Don't forget users will bypass them - they aren't stupid - somehow - when they think they "get in the way" or "slow" them down.

How many "dead man" swothes have you seen bypassed?
  • Posted 11 Nov 2010 22:51
  • Reply by jim3
  • Massachusetts, United States
Jim Fox
There is one other player in the top 5 that has a system to reduce the potential of truck overturning.
There was no fanfare when it was introduced for reasons made obvious since the SAS was introduced.
  • Posted 11 Nov 2010 19:34
  • Reply by PPPA
  • United Kingdom
the "patent" comment was meant to be sarcastic. i just get a little out of sorts when people who are not familiar with a product or system but have heard someone else's negative "sales propaganda" and comment as if they have intimate knowledge. i have not seen any actual negative commenting here that wasn't accompanied by the introduction of another product or sounded like a competitors talking points. yes i am a Toyota guy, yes i like the product i represent but if there were no benefits from the SAS system there would not be so many Toyotas out there. spit out the sour grapes and move on.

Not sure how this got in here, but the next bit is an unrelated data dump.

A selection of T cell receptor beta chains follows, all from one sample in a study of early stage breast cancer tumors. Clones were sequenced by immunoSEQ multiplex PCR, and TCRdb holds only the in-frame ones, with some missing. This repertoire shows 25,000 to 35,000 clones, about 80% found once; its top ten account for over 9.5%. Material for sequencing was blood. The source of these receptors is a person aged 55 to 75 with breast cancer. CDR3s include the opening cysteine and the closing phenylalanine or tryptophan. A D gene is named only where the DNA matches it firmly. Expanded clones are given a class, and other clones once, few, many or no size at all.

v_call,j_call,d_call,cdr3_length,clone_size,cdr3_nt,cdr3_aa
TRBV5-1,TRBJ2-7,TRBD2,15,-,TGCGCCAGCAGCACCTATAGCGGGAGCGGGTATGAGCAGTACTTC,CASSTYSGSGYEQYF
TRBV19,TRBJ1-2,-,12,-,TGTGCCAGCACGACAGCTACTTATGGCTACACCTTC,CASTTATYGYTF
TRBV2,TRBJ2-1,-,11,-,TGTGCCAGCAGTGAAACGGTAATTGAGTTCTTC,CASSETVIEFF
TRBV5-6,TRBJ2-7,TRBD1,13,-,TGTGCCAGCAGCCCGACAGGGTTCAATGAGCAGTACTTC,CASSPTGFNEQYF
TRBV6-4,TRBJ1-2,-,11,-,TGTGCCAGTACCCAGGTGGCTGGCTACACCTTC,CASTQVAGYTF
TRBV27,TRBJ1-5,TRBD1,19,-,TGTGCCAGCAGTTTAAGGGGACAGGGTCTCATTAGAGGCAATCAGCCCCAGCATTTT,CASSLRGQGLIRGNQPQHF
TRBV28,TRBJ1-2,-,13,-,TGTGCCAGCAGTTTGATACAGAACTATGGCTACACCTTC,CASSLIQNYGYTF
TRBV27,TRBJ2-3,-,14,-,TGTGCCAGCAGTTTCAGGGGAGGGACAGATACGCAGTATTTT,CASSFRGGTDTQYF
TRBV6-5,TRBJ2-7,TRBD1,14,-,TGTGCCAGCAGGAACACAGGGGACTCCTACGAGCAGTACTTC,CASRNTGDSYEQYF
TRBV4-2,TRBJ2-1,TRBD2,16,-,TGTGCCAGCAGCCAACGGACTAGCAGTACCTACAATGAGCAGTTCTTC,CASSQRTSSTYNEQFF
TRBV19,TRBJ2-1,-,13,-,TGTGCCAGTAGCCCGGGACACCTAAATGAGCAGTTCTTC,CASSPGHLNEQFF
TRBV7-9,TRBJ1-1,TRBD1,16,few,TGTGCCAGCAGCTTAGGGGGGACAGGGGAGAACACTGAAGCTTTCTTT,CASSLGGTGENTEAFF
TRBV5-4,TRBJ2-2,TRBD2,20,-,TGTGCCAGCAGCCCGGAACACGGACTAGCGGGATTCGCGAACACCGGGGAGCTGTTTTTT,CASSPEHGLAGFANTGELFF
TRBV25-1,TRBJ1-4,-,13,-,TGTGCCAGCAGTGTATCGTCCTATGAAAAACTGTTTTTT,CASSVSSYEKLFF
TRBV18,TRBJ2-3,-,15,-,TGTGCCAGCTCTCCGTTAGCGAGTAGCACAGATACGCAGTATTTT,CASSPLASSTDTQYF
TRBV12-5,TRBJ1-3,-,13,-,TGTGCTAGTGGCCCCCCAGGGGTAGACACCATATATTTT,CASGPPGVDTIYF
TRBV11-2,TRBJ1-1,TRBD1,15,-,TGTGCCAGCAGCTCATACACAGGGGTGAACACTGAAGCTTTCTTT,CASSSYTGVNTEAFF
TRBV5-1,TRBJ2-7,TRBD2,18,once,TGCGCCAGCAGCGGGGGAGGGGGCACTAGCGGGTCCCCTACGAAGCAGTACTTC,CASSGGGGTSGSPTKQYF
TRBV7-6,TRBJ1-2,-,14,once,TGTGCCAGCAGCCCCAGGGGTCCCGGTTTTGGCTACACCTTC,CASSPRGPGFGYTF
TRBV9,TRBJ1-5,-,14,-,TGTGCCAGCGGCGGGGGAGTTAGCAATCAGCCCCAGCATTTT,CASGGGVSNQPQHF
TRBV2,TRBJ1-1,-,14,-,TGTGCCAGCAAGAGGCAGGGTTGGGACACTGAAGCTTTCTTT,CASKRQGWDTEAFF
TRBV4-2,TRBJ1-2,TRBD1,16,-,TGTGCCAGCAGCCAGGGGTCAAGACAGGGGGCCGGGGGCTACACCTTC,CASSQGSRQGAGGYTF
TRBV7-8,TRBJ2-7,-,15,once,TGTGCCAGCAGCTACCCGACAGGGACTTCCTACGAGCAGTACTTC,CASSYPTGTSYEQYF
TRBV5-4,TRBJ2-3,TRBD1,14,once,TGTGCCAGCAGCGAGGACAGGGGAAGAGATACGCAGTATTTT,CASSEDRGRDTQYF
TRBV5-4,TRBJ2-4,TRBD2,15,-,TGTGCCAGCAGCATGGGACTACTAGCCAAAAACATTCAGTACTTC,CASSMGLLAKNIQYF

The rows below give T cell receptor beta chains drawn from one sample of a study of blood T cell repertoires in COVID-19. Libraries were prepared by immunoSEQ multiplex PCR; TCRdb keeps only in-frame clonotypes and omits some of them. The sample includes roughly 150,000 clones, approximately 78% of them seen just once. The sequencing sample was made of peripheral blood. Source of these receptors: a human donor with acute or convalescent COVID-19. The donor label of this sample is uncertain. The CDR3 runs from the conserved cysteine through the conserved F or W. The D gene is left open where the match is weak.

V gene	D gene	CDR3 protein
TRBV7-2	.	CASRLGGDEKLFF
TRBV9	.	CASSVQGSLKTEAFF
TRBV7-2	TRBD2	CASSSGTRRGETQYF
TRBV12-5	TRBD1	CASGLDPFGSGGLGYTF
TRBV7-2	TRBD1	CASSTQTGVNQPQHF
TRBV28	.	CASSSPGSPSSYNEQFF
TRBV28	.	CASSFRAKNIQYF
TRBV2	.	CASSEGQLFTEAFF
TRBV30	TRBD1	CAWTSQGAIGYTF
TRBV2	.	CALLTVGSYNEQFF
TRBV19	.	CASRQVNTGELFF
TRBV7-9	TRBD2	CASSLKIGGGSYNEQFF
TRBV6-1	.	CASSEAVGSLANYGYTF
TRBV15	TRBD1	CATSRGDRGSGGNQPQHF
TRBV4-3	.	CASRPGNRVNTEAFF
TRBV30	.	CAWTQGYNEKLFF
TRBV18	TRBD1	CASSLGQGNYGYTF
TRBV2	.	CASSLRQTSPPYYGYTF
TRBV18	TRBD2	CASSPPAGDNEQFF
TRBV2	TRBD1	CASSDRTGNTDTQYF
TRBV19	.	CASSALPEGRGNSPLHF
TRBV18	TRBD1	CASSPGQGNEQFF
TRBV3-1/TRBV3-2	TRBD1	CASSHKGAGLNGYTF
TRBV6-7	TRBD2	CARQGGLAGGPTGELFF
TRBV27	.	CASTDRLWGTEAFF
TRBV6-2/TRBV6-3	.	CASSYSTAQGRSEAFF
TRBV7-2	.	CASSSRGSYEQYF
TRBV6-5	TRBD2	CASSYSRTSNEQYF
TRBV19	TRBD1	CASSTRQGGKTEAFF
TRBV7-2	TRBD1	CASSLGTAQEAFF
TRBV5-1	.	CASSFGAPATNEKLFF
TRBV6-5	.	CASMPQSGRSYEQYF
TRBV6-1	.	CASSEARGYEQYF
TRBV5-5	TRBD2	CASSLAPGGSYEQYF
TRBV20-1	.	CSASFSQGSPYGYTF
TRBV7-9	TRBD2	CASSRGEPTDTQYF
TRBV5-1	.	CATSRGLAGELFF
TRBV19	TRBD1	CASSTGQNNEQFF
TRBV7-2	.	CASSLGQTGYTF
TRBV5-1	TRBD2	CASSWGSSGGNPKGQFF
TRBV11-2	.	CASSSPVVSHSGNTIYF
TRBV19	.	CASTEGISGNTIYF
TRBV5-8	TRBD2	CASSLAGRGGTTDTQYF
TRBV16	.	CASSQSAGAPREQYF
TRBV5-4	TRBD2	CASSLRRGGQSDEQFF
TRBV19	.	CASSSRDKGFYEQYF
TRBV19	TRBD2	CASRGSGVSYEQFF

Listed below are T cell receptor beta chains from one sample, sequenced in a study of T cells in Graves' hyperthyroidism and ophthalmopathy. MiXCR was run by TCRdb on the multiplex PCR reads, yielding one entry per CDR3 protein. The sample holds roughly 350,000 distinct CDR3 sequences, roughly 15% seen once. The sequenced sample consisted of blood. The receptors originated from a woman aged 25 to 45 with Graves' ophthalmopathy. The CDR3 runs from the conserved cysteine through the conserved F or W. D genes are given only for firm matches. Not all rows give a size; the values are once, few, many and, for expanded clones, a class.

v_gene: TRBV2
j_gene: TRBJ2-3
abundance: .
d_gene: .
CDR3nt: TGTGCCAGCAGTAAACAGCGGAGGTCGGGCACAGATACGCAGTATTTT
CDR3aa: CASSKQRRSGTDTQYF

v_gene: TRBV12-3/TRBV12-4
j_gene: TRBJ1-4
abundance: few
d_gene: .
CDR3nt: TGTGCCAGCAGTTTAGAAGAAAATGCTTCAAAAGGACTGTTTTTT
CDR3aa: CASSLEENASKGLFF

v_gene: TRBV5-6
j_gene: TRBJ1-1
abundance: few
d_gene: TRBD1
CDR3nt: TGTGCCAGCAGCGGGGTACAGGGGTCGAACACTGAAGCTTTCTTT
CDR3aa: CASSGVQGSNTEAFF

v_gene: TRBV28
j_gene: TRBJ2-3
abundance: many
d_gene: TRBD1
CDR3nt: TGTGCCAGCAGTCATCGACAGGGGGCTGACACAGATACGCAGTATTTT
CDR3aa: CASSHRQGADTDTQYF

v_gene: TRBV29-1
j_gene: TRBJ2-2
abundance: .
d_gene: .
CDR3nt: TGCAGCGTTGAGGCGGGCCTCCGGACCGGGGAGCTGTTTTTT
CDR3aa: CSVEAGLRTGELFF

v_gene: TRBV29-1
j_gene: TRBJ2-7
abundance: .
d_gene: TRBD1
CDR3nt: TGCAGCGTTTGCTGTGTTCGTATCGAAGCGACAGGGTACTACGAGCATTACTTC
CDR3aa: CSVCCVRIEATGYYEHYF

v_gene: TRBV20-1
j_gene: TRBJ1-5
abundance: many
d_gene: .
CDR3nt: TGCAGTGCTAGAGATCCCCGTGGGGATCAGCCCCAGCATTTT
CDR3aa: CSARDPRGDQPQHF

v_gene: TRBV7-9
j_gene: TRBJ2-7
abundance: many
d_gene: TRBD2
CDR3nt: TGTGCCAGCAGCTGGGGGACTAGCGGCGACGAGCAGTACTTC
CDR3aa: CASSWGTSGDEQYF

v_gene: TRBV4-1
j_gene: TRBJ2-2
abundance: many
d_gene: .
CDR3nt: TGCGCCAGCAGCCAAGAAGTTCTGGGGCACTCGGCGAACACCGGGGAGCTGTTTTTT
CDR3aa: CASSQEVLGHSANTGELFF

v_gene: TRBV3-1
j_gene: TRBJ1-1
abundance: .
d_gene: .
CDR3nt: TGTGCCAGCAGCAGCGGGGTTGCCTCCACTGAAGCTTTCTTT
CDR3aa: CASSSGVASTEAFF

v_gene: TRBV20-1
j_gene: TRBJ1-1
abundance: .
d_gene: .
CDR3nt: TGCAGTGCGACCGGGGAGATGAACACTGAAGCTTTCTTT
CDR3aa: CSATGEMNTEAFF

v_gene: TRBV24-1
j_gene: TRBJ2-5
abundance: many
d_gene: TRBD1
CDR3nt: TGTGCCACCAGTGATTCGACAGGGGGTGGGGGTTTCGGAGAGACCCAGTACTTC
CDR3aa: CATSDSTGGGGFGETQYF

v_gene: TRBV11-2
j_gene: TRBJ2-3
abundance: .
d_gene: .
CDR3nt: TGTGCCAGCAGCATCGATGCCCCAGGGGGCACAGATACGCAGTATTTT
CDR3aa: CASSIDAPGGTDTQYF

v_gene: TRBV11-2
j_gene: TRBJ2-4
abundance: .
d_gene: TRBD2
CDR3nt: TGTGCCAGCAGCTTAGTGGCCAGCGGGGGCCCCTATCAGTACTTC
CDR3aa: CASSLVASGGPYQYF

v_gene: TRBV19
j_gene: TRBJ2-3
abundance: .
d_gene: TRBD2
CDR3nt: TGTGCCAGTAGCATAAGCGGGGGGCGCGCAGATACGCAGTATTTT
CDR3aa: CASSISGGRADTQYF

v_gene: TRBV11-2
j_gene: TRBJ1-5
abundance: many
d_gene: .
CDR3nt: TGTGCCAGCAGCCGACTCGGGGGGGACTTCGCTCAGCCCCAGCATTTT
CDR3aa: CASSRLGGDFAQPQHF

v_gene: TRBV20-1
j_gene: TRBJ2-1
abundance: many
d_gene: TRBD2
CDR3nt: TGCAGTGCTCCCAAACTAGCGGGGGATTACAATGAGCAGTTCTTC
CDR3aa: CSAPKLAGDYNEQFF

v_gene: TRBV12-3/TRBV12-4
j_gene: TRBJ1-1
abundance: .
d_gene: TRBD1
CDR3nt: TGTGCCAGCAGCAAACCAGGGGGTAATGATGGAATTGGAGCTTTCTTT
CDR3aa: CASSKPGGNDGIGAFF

• Posted 11 Nov 2010 14:36
  • Reply by toyzilla
  • Texas, United States
easier to ask forgiveness than to ask permission.
toyzilla,
in the mid 1970's, Allis Chalmers & Yale both developed somewhat of similar system for Ford Motor Co - it was called and inch lb over load device. Basically, this device measured the deflect of an extension of one of the tilt cylinder pins. The devise would prevent the operator from lifting a load above the rated capacity, prevent a rated capacity load from being tilted forward. It was fitted to both electric & ICE forklifts. It had issues but did what it was supposed to. But the biggest issue was the UAW drivers that didn't like it - hard to fix that. Fully realize that